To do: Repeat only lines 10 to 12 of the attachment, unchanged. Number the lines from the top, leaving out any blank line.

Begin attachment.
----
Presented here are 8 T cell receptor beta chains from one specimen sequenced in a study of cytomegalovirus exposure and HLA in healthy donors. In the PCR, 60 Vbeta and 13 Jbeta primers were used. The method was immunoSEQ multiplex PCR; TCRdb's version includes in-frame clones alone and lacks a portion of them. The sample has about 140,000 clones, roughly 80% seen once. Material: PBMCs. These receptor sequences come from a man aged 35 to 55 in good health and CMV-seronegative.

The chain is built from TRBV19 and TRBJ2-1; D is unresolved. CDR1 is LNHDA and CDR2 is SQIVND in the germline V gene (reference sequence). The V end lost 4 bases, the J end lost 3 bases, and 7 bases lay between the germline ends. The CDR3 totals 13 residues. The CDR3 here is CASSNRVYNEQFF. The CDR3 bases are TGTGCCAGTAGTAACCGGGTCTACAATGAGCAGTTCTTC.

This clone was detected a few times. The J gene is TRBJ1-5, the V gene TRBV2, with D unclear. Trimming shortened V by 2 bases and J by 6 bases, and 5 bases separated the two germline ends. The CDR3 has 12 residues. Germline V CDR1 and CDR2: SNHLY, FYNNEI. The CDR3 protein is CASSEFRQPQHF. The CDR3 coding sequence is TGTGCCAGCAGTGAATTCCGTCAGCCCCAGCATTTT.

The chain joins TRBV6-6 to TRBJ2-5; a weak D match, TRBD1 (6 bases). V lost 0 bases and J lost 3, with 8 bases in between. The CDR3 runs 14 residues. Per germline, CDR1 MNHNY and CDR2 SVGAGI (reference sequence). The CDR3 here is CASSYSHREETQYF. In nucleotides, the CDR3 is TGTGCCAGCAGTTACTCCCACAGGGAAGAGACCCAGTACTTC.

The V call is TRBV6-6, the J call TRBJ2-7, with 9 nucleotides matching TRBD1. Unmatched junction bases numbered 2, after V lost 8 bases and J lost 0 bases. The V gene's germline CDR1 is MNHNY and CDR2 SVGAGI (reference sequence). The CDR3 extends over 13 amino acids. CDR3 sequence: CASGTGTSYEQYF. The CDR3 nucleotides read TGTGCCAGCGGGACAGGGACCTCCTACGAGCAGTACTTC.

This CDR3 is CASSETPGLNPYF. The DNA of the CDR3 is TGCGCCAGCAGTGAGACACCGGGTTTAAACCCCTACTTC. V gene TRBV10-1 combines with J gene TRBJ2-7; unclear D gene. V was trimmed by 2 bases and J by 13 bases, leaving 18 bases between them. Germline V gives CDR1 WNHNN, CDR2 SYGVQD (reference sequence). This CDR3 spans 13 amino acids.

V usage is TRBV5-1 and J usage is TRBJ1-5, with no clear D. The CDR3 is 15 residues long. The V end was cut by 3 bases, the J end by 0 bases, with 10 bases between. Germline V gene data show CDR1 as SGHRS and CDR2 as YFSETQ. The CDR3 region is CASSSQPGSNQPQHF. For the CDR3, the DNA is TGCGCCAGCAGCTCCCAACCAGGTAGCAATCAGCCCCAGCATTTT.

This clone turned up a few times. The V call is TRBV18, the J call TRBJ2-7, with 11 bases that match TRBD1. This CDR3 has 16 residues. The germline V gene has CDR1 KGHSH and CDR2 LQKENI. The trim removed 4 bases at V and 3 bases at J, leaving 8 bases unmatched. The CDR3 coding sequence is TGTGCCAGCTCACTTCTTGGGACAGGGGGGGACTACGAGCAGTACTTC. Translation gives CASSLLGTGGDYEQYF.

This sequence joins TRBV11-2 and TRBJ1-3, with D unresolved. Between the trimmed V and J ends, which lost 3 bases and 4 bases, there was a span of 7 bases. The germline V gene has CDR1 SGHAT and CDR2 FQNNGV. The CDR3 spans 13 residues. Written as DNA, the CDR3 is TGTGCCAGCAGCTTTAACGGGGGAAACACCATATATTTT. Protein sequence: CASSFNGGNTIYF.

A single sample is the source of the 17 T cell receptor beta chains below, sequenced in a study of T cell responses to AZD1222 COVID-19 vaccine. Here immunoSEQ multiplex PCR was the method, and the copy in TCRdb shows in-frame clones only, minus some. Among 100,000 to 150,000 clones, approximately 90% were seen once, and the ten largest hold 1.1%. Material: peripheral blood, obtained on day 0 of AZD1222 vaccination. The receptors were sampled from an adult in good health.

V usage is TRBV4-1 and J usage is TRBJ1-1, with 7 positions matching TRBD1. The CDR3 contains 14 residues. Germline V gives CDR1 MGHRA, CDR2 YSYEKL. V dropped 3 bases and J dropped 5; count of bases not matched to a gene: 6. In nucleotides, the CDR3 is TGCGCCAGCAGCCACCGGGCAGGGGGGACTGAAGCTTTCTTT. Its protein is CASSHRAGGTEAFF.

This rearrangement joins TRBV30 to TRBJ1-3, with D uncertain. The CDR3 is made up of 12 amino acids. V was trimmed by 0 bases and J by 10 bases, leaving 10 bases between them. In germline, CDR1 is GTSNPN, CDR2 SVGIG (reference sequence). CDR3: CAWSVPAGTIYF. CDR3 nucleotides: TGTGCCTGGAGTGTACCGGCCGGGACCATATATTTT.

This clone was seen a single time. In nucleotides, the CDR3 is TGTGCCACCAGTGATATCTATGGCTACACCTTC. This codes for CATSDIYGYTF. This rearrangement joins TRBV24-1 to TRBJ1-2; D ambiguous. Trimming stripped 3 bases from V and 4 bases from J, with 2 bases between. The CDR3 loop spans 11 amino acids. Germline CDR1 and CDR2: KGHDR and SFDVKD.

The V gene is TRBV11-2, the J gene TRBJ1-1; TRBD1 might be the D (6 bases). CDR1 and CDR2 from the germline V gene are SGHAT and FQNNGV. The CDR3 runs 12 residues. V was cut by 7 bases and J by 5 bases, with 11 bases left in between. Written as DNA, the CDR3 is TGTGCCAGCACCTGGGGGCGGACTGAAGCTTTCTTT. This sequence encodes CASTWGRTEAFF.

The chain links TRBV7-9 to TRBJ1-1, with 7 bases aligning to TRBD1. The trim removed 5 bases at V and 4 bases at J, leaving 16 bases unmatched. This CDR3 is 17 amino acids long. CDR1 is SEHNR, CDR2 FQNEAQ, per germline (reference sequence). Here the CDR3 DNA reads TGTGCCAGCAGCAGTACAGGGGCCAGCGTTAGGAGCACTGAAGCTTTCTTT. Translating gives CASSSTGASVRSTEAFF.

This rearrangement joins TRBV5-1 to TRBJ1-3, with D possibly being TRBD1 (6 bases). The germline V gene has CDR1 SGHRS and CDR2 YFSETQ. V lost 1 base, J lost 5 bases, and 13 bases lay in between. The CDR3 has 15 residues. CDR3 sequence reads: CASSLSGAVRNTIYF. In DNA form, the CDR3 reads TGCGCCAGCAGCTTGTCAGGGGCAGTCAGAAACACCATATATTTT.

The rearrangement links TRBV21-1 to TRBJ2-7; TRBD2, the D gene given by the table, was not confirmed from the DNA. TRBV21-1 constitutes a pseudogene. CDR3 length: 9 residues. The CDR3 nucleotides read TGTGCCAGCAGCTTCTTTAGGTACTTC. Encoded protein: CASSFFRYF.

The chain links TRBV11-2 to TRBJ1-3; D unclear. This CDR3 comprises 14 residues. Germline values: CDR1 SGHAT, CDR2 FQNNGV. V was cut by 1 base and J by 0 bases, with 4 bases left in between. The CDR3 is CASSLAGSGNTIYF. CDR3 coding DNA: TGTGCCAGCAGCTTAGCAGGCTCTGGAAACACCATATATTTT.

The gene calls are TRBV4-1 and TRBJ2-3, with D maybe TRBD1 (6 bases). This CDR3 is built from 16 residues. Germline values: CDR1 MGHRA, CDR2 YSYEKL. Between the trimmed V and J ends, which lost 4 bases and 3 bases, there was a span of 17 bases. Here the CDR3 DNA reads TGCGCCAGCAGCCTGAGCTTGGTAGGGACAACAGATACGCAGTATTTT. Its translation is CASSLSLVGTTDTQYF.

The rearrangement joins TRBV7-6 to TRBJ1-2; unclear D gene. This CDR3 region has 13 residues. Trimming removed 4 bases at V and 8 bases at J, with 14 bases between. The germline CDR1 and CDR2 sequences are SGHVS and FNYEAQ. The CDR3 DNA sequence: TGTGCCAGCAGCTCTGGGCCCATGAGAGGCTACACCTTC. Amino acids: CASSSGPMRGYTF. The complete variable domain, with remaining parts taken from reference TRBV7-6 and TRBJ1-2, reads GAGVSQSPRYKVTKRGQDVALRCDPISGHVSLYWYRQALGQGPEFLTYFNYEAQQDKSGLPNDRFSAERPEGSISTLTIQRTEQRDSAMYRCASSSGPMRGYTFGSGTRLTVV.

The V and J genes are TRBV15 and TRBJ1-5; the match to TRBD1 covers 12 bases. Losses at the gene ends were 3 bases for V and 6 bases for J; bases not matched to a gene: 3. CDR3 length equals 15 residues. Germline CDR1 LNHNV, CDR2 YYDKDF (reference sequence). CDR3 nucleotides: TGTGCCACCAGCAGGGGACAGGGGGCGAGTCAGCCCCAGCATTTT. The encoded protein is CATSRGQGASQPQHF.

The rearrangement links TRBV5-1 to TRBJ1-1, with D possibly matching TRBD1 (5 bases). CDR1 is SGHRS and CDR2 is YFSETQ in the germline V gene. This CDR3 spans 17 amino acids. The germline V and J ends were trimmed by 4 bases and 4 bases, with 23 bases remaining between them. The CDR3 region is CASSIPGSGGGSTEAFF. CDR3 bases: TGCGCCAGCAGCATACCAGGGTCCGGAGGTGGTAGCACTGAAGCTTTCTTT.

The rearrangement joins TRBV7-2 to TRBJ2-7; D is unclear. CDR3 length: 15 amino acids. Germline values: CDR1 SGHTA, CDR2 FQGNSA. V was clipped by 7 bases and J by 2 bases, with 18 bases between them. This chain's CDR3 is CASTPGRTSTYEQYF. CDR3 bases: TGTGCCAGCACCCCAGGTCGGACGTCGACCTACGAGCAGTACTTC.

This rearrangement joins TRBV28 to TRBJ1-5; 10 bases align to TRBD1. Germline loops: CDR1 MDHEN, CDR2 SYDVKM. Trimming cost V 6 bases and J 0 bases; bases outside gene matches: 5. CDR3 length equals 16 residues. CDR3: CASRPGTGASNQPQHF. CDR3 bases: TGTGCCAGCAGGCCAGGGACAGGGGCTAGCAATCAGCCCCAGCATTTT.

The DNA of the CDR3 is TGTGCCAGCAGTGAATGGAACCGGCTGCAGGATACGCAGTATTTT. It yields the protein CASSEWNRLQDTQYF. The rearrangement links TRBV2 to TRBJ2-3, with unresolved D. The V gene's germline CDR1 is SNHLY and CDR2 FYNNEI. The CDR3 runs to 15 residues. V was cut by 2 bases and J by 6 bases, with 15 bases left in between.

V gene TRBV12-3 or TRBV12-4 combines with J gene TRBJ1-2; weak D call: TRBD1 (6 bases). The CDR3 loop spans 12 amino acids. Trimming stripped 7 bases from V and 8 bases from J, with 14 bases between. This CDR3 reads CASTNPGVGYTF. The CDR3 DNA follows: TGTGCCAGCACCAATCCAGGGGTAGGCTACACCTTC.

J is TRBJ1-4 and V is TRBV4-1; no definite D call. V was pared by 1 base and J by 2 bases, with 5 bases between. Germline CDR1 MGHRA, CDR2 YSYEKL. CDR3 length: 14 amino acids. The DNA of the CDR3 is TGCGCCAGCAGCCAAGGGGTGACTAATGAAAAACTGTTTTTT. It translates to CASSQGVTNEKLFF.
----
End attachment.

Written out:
A single sample is the source of the 17 T cell receptor beta chains below, sequenced in a study of T cell responses to AZD1222 COVID-19 vaccine. Here immunoSEQ multiplex PCR was the method, and the copy in TCRdb shows in-frame clones only, minus some. Among 100,000 to 150,000 clones, approximately 90% were seen once, and the ten largest hold 1.1%. Material: peripheral blood, obtained on day 0 of AZD1222 vaccination. The receptors were sampled from an adult in good health.

V usage is TRBV4-1 and J usage is TRBJ1-1, with 7 positions matching TRBD1. The CDR3 contains 14 residues. Germline V gives CDR1 MGHRA, CDR2 YSYEKL. V dropped 3 bases and J dropped 5; count of bases not matched to a gene: 6. In nucleotides, the CDR3 is TGCGCCAGCAGCCACCGGGCAGGGGGGACTGAAGCTTTCTTT. Its protein is CASSHRAGGTEAFF.

This rearrangement joins TRBV30 to TRBJ1-3, with D uncertain. The CDR3 is made up of 12 amino acids. V was trimmed by 0 bases and J by 10 bases, leaving 10 bases between them. In germline, CDR1 is GTSNPN, CDR2 SVGIG (reference sequence). CDR3: CAWSVPAGTIYF. CDR3 nucleotides: TGTGCCTGGAGTGTACCGGCCGGGACCATATATTTT.